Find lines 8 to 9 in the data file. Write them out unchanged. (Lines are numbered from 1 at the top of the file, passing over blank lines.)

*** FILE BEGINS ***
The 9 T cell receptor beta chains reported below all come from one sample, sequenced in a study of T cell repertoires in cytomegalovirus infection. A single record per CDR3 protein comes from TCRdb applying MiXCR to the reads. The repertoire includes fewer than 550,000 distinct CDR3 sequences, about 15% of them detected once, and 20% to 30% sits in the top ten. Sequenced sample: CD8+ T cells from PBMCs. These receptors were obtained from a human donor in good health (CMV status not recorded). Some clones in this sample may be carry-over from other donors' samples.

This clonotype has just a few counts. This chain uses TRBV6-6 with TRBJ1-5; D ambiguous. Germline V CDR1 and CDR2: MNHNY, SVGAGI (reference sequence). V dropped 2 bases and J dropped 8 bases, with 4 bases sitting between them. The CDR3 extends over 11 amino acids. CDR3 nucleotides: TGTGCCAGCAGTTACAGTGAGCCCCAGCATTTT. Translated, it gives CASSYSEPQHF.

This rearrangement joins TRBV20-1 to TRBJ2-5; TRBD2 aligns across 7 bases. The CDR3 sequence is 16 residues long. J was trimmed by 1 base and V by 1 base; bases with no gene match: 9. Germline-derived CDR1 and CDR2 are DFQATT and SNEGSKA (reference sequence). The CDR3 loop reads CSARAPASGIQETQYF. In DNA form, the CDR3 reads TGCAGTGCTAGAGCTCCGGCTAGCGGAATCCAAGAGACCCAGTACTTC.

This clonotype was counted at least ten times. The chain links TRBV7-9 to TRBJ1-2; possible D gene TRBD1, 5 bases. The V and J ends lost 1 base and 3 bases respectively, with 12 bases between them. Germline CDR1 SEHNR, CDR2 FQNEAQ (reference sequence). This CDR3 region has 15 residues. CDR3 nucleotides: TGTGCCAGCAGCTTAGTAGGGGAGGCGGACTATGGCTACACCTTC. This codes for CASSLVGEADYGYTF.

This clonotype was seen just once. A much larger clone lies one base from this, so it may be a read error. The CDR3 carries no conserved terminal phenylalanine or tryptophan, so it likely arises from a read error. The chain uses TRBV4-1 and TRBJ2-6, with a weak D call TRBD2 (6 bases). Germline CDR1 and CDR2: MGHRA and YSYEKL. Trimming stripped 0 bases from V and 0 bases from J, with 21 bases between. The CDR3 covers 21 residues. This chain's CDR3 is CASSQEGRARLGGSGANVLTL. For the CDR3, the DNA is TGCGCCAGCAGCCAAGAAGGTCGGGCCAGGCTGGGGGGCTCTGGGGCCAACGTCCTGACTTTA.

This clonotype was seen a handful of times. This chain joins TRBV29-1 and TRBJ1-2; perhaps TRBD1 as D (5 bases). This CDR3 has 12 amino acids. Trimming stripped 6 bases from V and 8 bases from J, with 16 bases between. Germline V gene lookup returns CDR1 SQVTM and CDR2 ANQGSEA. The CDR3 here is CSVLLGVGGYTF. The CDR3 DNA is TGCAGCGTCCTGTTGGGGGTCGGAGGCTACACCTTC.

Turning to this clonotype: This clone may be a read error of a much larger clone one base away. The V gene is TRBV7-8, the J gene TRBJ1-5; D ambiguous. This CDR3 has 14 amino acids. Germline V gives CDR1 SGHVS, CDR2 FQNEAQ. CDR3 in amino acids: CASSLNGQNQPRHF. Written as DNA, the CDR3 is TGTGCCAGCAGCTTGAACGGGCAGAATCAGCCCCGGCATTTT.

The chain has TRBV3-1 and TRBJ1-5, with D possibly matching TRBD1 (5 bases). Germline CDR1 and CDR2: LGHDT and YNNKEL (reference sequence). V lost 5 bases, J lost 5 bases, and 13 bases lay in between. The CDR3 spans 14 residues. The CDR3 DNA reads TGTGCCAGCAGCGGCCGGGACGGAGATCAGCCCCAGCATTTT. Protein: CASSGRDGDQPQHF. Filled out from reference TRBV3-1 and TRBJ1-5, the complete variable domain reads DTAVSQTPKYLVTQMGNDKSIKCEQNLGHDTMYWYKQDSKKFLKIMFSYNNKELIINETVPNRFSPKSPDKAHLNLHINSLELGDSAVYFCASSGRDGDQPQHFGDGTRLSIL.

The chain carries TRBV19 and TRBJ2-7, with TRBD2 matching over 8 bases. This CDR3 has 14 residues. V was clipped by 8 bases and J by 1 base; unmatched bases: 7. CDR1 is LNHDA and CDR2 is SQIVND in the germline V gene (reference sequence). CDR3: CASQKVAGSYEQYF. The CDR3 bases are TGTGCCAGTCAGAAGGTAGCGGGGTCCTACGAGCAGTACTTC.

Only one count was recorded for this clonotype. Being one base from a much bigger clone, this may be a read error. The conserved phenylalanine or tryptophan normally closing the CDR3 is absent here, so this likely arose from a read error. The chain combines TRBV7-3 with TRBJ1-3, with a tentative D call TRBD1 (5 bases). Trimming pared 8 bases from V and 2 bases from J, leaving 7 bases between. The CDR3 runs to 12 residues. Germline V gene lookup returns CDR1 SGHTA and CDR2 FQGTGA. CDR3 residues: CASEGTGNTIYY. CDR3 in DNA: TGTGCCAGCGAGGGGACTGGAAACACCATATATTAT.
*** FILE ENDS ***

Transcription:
The chain has TRBV3-1 and TRBJ1-5, with D possibly matching TRBD1 (5 bases). Germline CDR1 and CDR2: LGHDT and YNNKEL (reference sequence). V lost 5 bases, J lost 5 bases, and 13 bases lay in between. The CDR3 spans 14 residues. The CDR3 DNA reads TGTGCCAGCAGCGGCCGGGACGGAGATCAGCCCCAGCATTTT. Protein: CASSGRDGDQPQHF. Filled out from reference TRBV3-1 and TRBJ1-5, the complete variable domain reads DTAVSQTPKYLVTQMGNDKSIKCEQNLGHDTMYWYKQDSKKFLKIMFSYNNKELIINETVPNRFSPKSPDKAHLNLHINSLELGDSAVYFCASSGRDGDQPQHFGDGTRLSIL.

The chain carries TRBV19 and TRBJ2-7, with TRBD2 matching over 8 bases. This CDR3 has 14 residues. V was clipped by 8 bases and J by 1 base; unmatched bases: 7. CDR1 is LNHDA and CDR2 is SQIVND in the germline V gene (reference sequence). CDR3: CASQKVAGSYEQYF. The CDR3 bases are TGTGCCAGTCAGAAGGTAGCGGGGTCCTACGAGCAGTACTTC.